The American Physical Society has a couple of fascinating articles. The first is about a new study called "Dynamics of Information Access on the Web":
Online news stories typically have a 36 hour shelf life, according to a study by a group of physicists hailing from Notre Dame University, Lawrence Livermore National Laboratory, the Hungarian Academy of Sciences, and Harvard. While traditional print and broadcast news media are constrained by 24 hour daily schedules, visits to online news stories typically peak within a few hours and decay rapidly over the course of a day and a half. The study shows that, mathematically speaking, visits to online news stories follow a pattern in time that is similar to maps of connections between web sites and social groups. That is, visits to news stories decreased in the form of a power law - a mathematical law that turns up frequently in self-organizing interactions in nature and society, which are frequently studied in a field of physics know as complexity theory....The second is about an unsuspected form of quantum entanglement:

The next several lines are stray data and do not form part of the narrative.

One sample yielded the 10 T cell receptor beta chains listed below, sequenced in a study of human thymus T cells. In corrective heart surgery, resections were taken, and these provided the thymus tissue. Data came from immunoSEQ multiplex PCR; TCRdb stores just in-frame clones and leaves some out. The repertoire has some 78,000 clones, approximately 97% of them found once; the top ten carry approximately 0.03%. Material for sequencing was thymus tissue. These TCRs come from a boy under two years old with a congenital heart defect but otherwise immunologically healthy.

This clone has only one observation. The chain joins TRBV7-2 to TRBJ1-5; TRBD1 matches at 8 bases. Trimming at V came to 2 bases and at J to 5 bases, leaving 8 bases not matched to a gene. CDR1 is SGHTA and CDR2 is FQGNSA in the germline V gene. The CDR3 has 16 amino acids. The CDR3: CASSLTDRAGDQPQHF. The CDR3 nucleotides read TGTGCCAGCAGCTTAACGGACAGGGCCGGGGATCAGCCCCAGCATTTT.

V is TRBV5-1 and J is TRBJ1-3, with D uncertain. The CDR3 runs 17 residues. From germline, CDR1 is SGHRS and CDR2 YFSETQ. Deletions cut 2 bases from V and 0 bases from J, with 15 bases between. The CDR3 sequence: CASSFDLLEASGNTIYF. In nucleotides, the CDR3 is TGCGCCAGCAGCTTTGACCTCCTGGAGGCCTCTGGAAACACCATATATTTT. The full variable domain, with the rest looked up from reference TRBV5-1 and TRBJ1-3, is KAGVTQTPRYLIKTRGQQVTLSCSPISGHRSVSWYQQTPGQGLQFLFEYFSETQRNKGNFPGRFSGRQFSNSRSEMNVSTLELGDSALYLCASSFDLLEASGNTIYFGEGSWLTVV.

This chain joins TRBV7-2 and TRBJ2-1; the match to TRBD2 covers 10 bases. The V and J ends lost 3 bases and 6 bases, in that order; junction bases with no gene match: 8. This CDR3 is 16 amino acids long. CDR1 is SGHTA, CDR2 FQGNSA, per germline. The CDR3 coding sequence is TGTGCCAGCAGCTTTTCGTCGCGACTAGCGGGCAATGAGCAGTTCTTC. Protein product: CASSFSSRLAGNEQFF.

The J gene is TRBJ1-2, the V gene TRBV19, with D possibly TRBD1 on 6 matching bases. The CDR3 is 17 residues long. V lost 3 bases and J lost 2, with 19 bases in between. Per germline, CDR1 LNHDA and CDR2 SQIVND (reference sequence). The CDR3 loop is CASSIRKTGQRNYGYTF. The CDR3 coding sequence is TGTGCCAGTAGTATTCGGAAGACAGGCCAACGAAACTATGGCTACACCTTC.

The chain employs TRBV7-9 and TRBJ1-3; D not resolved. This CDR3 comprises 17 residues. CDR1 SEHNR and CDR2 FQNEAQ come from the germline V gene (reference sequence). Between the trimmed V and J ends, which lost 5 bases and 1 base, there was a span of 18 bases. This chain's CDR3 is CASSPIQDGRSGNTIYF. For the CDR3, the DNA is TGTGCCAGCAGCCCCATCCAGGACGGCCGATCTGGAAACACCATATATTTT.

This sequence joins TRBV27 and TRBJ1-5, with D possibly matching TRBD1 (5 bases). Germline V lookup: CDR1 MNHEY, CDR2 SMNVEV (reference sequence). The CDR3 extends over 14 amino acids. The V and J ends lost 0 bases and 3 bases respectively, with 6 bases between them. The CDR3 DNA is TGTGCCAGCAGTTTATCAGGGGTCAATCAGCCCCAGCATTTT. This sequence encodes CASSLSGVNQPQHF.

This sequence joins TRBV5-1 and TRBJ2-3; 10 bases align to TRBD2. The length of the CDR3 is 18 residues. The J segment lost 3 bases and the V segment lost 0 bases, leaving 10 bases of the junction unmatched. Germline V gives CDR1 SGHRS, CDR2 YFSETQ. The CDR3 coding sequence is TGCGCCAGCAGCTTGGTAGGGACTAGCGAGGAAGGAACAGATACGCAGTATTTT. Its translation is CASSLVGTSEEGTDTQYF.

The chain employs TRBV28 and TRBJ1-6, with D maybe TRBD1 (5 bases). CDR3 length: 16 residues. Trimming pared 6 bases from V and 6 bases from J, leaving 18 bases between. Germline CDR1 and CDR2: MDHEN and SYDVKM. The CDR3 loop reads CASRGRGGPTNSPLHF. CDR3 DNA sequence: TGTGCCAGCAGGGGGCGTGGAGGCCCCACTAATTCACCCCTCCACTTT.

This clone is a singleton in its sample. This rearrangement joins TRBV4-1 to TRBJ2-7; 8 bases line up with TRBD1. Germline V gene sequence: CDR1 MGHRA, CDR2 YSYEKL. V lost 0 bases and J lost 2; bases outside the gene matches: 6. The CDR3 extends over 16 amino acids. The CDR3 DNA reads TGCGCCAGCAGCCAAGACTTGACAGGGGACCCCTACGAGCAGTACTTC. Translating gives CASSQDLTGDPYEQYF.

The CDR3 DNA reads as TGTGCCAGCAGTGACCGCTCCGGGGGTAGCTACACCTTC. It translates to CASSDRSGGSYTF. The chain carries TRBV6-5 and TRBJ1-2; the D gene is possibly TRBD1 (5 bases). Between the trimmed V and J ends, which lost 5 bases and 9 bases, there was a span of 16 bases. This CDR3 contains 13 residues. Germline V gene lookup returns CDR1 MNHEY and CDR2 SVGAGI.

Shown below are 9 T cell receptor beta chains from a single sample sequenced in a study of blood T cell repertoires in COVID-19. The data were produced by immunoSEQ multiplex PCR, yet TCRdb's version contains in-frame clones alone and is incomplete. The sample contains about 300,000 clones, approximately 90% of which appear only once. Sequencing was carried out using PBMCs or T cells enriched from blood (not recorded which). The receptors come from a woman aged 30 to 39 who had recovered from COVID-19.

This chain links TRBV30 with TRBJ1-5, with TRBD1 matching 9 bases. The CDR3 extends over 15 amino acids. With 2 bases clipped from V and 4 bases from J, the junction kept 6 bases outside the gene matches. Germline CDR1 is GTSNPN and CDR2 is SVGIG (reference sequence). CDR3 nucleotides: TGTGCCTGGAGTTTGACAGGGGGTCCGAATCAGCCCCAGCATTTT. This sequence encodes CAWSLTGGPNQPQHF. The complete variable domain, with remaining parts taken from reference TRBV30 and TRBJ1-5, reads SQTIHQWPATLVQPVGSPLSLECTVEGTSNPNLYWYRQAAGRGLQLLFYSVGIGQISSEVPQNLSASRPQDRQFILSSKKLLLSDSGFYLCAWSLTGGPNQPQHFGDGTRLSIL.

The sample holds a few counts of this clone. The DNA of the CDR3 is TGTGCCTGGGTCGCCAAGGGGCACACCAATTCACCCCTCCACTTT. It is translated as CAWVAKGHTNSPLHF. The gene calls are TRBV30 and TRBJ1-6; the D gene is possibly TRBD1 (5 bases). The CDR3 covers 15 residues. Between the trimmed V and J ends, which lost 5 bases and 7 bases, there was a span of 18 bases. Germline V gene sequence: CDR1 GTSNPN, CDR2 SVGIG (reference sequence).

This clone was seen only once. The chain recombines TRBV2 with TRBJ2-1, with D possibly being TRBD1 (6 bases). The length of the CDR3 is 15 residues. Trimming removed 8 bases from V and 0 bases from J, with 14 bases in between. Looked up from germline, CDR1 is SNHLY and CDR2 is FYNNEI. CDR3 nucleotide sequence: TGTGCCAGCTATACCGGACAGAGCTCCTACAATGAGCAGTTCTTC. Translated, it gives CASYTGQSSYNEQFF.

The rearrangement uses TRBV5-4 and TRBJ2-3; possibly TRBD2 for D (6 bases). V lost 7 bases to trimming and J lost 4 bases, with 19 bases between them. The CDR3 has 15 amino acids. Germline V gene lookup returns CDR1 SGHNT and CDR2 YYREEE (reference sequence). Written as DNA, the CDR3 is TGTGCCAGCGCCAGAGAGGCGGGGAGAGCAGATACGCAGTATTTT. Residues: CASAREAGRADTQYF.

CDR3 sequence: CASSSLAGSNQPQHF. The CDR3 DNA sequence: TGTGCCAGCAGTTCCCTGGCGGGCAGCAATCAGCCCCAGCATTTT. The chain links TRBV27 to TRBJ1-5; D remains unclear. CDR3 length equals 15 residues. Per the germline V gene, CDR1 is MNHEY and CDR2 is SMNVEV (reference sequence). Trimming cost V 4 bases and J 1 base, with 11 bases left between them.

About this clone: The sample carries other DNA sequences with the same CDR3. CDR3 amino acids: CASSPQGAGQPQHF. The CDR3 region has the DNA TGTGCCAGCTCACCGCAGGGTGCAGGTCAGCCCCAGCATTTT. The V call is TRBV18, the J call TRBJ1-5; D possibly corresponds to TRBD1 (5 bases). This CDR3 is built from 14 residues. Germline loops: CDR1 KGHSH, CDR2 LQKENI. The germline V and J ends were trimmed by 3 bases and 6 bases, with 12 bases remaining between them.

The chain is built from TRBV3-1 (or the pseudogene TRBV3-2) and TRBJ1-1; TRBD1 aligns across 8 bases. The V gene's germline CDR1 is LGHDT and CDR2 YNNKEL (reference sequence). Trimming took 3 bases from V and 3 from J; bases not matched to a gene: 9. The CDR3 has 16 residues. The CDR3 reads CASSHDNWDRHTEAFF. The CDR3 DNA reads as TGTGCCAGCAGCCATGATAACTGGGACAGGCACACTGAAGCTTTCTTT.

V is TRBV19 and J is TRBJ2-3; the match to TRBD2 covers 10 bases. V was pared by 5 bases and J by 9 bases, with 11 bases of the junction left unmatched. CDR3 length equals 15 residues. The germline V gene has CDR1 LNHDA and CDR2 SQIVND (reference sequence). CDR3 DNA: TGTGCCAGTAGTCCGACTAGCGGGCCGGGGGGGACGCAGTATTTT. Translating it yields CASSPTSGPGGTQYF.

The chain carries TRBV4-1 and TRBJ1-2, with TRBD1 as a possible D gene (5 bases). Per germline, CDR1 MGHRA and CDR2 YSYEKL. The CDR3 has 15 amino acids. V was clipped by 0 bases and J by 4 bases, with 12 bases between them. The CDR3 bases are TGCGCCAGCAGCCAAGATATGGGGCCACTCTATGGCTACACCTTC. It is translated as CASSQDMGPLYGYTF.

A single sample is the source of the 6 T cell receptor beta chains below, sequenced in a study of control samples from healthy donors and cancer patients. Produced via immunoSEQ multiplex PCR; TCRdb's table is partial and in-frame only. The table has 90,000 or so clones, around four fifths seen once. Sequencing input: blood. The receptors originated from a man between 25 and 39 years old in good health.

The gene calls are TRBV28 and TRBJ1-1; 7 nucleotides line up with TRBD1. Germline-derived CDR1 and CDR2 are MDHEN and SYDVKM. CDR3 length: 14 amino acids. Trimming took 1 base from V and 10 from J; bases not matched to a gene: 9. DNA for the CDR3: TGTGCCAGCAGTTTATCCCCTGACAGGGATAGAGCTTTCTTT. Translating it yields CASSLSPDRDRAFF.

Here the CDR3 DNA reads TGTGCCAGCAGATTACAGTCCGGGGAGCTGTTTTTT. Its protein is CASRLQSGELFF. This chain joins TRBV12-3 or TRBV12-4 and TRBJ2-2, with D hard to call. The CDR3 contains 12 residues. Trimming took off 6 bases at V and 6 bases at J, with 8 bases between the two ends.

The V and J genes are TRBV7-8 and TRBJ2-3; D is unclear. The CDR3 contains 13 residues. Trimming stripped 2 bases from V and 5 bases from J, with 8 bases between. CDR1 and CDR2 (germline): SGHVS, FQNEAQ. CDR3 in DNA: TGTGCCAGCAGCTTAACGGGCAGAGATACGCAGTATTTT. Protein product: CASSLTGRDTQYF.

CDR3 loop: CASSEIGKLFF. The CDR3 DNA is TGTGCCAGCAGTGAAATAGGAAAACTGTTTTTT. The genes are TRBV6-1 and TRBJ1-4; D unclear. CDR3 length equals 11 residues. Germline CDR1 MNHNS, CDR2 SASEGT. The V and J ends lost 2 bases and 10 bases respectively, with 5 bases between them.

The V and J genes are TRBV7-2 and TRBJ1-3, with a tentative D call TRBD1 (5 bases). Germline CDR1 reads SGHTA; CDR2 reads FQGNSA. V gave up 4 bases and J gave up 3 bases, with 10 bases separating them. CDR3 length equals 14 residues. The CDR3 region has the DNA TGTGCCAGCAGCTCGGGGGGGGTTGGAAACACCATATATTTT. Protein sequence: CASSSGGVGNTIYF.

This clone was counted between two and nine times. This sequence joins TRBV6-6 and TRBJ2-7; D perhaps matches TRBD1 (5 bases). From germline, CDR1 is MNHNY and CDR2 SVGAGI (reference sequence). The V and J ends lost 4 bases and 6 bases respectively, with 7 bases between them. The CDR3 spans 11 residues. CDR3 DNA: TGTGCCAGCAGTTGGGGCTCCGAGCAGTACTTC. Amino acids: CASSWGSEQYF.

In addition to revealing the form of the decay in news story interest, the researchers confirmed that comparative interest in specific stories also varied with a power law, which in turns shows that most visitors only view the headlines of about 53% of items on a news site, and actually read only 7% of news stories.
If you are still coming to grips with the quantum weirdness of entanglement, where two or more particles essentially become a single quantum object even though they may be in entirely different places, then hold on to your hats. Physicists at Austria's University Wien and Osterreichische Akademie der Wissenschaften have experimentally demonstrated that entanglement itself can become entangled. By entangling three photons and making a measurement on one of them, the group was able to learn about the entangled state of the other two photons.Go figure!
(Illustration: Gabriel Sizes, Etude Expérimentale d’Acoustique Musicale. Courtesy of BibliOdyssey.)